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Upbit Paid 6 People Reporting Fraudulent Crypto Schemes

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Crypto Schemes

Upbit, one of South Korea’s largest crypto exchanges, rewarded six people reporting fraudulent cryptocurrency schemes. The exchange launched a bounty system in March offering to reward users identifying illegal crypto related schemes. This system aims at identifying illegal scams which pose as digital currencies or even ICOs.

Last week, Upbit stated that, “Since the implementation of the system, a total of 10 cases have been received and 6 of them have been selected. On June 6, we sent a reward of KRW 1 million with appreciation to the applicants.”

The exchange also shared, “We provide reward money to users who have reported fraudulent acts that impersonate [an] ICO to the investigating agency (police, prosecutors) and submit the necessary evidence documents to prove the declaration.”

Upbit decided to pay the six, even though they did not complete reporting procedures correctly. The company says that it’s paying out because it’s working to, “create a sound cryptocurrency ecosystem.”

A New System

Upbit, backed by Kakao Corp, is currently the 8th largest exchange in the world when it comes to trading volume. The exchange has roughly $201,594,215 trading volume per day according to Coinmarketcap. Additionally, it is the second largest in South Korea following Bithub. Upbit seems to be working very hard to secure the cryptocurrency landscape. It recently began applying another system called World-Check, created and owned by Thomson Reuters.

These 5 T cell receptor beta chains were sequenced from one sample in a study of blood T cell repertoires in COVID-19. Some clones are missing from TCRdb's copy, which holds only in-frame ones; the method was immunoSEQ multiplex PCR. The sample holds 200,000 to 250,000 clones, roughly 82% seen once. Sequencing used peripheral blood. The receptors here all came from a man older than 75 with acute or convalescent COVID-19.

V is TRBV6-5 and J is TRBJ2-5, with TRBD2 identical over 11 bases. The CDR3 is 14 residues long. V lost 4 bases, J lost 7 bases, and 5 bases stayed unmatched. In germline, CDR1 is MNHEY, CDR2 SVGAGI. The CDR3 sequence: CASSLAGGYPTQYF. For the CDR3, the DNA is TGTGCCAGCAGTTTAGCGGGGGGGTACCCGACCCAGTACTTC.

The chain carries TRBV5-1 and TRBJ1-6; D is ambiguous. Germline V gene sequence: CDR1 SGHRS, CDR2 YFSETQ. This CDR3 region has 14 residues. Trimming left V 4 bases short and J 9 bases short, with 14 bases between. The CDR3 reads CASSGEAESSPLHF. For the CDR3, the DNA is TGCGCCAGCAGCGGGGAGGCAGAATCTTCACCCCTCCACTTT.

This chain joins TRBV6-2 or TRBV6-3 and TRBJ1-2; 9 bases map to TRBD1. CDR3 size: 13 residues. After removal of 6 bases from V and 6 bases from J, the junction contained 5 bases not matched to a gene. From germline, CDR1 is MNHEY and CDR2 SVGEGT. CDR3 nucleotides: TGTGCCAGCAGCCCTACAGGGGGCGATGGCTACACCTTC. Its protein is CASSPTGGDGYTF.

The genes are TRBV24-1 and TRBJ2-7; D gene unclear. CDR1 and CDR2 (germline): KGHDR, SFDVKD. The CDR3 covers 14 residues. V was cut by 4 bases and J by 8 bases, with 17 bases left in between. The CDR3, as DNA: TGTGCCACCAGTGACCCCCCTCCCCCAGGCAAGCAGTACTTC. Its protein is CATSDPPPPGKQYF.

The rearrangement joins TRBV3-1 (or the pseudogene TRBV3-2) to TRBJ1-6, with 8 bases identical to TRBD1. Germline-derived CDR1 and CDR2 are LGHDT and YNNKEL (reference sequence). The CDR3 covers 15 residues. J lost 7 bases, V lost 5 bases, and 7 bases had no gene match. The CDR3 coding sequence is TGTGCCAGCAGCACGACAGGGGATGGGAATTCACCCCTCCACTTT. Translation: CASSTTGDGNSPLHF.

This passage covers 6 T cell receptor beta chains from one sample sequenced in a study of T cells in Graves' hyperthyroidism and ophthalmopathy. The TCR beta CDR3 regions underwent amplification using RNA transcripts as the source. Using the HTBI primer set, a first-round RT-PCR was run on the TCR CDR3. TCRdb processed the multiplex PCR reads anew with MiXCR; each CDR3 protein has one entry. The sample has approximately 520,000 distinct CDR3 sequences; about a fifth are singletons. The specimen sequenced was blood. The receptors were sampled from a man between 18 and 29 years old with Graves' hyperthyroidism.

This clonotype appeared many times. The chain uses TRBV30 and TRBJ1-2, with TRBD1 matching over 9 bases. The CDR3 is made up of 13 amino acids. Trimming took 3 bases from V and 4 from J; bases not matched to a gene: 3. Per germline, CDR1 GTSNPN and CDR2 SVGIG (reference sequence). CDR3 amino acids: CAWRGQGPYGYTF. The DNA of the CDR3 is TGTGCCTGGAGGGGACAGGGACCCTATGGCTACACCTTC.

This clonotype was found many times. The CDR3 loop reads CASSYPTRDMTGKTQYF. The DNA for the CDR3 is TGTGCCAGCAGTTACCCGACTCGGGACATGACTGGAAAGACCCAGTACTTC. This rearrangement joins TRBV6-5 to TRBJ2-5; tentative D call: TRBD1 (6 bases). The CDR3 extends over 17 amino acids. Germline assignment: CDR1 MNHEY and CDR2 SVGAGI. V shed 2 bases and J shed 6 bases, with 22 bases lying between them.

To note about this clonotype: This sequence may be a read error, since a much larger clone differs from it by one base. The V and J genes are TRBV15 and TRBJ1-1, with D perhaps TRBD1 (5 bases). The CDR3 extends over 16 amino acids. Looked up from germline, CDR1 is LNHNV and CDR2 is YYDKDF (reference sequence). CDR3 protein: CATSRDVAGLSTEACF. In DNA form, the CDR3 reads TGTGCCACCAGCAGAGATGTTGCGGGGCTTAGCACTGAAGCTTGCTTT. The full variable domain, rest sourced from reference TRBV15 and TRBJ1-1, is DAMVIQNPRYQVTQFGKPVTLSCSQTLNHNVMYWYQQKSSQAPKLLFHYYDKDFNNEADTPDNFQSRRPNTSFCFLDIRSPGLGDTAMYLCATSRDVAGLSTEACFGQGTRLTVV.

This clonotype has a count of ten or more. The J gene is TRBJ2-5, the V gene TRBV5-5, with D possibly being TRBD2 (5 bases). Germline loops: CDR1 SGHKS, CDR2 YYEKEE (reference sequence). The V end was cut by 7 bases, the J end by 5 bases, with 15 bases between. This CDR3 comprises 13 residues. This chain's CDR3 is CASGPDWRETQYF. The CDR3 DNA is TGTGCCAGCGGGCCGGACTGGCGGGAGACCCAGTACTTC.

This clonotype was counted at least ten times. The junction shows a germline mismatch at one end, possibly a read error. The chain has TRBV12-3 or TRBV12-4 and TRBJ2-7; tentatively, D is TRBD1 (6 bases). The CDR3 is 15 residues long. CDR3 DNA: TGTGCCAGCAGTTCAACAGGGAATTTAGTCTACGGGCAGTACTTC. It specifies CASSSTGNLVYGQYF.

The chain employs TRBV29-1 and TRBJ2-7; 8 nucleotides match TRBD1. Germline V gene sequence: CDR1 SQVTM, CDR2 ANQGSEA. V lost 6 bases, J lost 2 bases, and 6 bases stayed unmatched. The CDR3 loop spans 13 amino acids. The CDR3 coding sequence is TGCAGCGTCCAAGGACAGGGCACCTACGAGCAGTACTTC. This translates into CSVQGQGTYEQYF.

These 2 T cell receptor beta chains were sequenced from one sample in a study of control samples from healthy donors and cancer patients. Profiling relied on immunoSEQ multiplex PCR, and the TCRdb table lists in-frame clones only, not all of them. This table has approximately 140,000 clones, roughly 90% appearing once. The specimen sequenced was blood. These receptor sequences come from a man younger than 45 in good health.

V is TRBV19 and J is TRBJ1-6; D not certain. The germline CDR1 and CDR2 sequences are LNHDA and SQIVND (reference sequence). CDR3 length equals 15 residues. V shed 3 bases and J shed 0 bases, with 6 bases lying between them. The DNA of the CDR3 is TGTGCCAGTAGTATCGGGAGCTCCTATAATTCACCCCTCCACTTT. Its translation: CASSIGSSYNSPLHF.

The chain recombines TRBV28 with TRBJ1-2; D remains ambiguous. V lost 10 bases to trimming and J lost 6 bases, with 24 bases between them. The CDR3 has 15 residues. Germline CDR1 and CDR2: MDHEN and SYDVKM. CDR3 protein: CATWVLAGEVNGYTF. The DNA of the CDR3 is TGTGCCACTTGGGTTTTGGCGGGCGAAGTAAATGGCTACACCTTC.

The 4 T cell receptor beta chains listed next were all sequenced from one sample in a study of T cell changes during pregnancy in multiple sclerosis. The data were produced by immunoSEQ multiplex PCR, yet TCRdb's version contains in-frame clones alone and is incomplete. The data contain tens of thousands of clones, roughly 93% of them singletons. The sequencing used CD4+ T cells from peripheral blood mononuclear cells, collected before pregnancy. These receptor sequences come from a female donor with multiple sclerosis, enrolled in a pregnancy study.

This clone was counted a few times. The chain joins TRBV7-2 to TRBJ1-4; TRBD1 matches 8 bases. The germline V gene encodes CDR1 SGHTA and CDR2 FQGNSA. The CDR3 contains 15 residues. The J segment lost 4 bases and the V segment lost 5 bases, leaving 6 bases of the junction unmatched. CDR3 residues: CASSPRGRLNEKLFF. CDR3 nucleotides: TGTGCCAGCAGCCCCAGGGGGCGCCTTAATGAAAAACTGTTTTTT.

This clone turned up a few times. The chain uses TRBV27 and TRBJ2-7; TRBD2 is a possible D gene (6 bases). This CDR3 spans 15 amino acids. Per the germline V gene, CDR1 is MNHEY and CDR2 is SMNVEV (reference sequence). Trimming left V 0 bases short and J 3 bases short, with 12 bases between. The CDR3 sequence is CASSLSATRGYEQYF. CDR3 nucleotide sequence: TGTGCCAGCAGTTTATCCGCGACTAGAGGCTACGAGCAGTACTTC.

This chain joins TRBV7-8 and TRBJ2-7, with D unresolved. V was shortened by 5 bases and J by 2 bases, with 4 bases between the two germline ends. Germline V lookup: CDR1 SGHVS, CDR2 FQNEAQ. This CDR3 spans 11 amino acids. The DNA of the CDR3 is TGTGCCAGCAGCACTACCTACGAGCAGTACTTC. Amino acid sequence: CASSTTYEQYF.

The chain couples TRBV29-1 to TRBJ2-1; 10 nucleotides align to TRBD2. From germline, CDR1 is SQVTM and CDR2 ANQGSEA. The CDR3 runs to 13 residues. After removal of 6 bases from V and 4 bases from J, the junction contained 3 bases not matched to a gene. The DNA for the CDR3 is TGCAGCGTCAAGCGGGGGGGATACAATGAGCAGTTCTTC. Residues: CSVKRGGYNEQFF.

This new system is meant to ensure transparent crypto transactions by strengthening the exchange’s KYC program. The Know Your Customer program is seeing implementation by many exchanges and it’s now a requirement by all exchanges in Japan. Using the World-Check system, new Upbit users have their information checked against World-Check data. If the user information has a crime or terrorism association, the system terminates the registration process.

World-Check will also be able to check daily criminal records. Upbit says that the use of this system will mainly aim at reducing terrorism financing and also money laundering. It will not allow criminals to use their services to reduce hacking chances like in the Coinrail debacle.

Correction: An earlier version of this article claimed Upbit was World-Check’s creator. Thomson Reuters is the system’s creator and wholly owns World-Check.

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